Will there be a reversal of fortune? By the time you read this, we’ll know!

Contributed by editor on Nov 21, 2007 - 09:29 PM

Howard's Way.... a weekly column from the Rt. Hon. Michael Howard QC. MP. 

22 November 2007


Last week I went on Radio 5 Live to talk about Prime Minister’s Questions – a topic of endless fascination to the political classes but not, I suspect, to most of the rest of the world.

Do they matter? Does a Party Leader have to be good at them? Are they just another bit of political theatre or can they determine the outcome of General Elections?

To which the answers, roughly speaking are:- a bit, yes and a bit of both.

The reason why they matter, at least a bit, is that some people do notice and Members of Parliament notice a lot.

P.M.Q’s are the big event of the Parliamentary week and they do fulfil an important constitutional function. They are a central element in that fundamental responsibility of Parliament – holding the Government to account.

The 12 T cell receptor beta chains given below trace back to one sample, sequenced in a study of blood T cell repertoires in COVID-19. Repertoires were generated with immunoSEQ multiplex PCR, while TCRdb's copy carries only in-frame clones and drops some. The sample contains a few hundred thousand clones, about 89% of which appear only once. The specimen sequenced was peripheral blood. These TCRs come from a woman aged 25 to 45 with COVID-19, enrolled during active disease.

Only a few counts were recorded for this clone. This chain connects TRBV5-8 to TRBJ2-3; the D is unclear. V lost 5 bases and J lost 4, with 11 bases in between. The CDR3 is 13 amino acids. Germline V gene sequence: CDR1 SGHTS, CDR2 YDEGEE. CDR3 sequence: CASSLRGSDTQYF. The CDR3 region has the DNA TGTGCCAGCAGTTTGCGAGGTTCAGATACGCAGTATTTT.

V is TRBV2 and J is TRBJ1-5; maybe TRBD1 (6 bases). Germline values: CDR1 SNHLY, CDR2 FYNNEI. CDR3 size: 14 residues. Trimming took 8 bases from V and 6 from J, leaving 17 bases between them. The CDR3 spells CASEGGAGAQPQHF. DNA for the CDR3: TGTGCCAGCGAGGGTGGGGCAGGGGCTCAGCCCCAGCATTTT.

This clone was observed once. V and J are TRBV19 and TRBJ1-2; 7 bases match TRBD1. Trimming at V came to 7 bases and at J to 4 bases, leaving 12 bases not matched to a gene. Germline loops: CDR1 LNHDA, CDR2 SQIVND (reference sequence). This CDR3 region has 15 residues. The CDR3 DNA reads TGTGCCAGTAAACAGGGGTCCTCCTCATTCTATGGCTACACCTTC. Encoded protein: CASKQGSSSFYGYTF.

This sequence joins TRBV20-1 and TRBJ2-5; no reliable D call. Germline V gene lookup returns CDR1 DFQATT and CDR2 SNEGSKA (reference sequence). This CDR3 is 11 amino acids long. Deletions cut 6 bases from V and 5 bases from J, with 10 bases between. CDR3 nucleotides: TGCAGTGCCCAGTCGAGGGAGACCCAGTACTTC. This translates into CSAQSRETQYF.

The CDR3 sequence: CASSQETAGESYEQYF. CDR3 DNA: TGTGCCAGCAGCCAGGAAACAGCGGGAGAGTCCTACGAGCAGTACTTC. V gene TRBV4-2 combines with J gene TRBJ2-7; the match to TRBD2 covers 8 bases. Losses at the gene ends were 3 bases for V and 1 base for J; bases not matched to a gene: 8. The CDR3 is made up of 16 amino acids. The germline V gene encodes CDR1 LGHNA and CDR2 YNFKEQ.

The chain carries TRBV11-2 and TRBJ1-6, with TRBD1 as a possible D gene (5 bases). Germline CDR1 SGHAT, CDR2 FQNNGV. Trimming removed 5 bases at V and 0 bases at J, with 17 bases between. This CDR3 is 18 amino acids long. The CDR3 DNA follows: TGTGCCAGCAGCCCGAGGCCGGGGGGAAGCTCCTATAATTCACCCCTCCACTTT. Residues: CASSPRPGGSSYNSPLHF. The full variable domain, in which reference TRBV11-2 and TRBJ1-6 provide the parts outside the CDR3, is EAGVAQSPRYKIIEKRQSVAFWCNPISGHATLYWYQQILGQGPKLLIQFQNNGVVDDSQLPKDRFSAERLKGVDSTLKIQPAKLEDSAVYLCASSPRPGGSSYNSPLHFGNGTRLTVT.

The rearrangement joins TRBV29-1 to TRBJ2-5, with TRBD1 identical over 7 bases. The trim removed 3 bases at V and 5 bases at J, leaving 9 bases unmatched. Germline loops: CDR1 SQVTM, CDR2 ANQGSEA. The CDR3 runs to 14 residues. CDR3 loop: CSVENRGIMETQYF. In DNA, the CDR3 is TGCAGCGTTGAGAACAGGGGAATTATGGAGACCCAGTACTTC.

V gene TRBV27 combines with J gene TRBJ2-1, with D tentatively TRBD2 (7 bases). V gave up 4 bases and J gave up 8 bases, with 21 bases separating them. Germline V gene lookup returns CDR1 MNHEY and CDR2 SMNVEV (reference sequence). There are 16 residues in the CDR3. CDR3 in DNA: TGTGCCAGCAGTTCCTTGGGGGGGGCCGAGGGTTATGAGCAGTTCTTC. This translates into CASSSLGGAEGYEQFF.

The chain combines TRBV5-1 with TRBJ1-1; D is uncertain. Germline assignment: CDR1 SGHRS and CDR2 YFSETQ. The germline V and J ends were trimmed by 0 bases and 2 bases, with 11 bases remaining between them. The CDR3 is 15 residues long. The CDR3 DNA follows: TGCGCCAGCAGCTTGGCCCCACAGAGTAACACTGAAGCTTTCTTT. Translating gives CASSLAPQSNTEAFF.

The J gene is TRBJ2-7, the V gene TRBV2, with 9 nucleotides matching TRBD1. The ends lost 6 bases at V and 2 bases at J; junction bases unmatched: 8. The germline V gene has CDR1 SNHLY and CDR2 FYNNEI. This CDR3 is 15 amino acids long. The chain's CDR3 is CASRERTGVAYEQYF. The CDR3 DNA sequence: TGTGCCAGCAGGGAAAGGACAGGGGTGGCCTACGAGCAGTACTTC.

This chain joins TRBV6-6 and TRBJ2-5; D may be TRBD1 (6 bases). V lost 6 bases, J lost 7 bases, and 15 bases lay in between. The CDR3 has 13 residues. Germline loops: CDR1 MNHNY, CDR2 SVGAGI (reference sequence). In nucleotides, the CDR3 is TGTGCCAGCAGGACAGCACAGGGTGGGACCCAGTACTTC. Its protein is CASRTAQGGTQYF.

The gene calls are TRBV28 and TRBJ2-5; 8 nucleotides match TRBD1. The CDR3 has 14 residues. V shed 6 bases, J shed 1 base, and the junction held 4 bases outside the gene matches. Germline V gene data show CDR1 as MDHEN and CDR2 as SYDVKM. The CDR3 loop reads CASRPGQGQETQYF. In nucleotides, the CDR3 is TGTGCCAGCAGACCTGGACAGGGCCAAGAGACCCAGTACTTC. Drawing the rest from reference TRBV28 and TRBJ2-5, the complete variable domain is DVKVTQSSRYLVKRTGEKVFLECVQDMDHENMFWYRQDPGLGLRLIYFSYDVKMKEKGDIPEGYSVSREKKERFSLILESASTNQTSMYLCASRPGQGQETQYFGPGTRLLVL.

The opportunity to put questions directly to the head of that Government, the Prime Minister, is therefore an important moment. And if the Prime Minister performs well his backbenchers will feel cheerful. If he does not, they will feel gloomy. And if a pattern of poor performance is established, party morale really suffers.

The same is, of course, true of the Leader of the Opposition – and also the Leader of the Liberal Democrats. Had Menzies Campbell made a better fist of PMQ’s in his early weeks of leadership he might have avoided the difficulties which ultimately proved fatal to his leadership.

At the moment David Cameron is in the ascendant. That means that Conservative M.P’s look forward to PMQ’s with growing enthusiasm – Gordon Brown is having a difficult time – Labour M.P’s look forward with a sense of foreboding.

But the unexpected often happens. I am writing this before this week’s PMQ’s. Will there be a reversal of fortune? By the time you read this, we’ll know!